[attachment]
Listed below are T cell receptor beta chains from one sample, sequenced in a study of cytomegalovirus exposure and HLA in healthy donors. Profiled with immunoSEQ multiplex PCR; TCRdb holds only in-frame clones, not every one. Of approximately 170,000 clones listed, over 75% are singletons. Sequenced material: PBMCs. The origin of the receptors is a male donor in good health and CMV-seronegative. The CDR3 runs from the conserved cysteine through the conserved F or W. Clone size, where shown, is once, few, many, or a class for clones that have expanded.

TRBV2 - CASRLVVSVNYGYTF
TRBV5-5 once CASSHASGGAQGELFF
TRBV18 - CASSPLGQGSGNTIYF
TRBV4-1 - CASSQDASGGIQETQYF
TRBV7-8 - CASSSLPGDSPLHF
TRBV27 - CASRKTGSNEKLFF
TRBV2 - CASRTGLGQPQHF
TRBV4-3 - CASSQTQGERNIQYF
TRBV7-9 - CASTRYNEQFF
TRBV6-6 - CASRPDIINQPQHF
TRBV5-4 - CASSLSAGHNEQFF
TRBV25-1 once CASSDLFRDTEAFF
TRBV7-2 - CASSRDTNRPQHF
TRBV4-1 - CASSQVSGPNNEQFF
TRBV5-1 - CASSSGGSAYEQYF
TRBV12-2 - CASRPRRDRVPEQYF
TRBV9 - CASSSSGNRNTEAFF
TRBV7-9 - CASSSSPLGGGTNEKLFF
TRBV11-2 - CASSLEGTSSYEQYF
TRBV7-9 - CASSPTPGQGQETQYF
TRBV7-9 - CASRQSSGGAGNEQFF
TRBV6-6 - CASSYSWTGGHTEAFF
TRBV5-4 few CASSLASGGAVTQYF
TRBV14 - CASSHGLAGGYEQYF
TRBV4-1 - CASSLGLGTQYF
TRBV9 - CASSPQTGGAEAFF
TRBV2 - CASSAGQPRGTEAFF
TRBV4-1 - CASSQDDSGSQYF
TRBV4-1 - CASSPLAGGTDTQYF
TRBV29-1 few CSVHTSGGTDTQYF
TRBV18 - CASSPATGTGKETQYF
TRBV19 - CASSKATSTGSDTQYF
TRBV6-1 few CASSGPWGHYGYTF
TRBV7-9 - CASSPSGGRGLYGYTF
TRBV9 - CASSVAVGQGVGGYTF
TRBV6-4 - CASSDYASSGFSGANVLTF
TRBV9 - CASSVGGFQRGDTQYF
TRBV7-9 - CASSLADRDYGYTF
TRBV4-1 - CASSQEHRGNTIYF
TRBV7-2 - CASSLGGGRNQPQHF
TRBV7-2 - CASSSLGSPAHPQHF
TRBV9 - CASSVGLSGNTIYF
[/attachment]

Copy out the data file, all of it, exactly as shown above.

Listed below are T cell receptor beta chains from one sample, sequenced in a study of cytomegalovirus exposure and HLA in healthy donors. Profiled with immunoSEQ multiplex PCR; TCRdb holds only in-frame clones, not every one. Of approximately 170,000 clones listed, over 75% are singletons. Sequenced material: PBMCs. The origin of the receptors is a male donor in good health and CMV-seronegative. The CDR3 runs from the conserved cysteine through the conserved F or W. Clone size, where shown, is once, few, many, or a class for clones that have expanded.

TRBV2 - CASRLVVSVNYGYTF
TRBV5-5 once CASSHASGGAQGELFF
TRBV18 - CASSPLGQGSGNTIYF
TRBV4-1 - CASSQDASGGIQETQYF
TRBV7-8 - CASSSLPGDSPLHF
TRBV27 - CASRKTGSNEKLFF
TRBV2 - CASRTGLGQPQHF
TRBV4-3 - CASSQTQGERNIQYF
TRBV7-9 - CASTRYNEQFF
TRBV6-6 - CASRPDIINQPQHF
TRBV5-4 - CASSLSAGHNEQFF
TRBV25-1 once CASSDLFRDTEAFF
TRBV7-2 - CASSRDTNRPQHF
TRBV4-1 - CASSQVSGPNNEQFF
TRBV5-1 - CASSSGGSAYEQYF
TRBV12-2 - CASRPRRDRVPEQYF
TRBV9 - CASSSSGNRNTEAFF
TRBV7-9 - CASSSSPLGGGTNEKLFF
TRBV11-2 - CASSLEGTSSYEQYF
TRBV7-9 - CASSPTPGQGQETQYF
TRBV7-9 - CASRQSSGGAGNEQFF
TRBV6-6 - CASSYSWTGGHTEAFF
TRBV5-4 few CASSLASGGAVTQYF
TRBV14 - CASSHGLAGGYEQYF
TRBV4-1 - CASSLGLGTQYF
TRBV9 - CASSPQTGGAEAFF
TRBV2 - CASSAGQPRGTEAFF
TRBV4-1 - CASSQDDSGSQYF
TRBV4-1 - CASSPLAGGTDTQYF
TRBV29-1 few CSVHTSGGTDTQYF
TRBV18 - CASSPATGTGKETQYF
TRBV19 - CASSKATSTGSDTQYF
TRBV6-1 few CASSGPWGHYGYTF
TRBV7-9 - CASSPSGGRGLYGYTF
TRBV9 - CASSVAVGQGVGGYTF
TRBV6-4 - CASSDYASSGFSGANVLTF
TRBV9 - CASSVGGFQRGDTQYF
TRBV7-9 - CASSLADRDYGYTF
TRBV4-1 - CASSQEHRGNTIYF
TRBV7-2 - CASSLGGGRNQPQHF
TRBV7-2 - CASSSLGSPAHPQHF
TRBV9 - CASSVGLSGNTIYF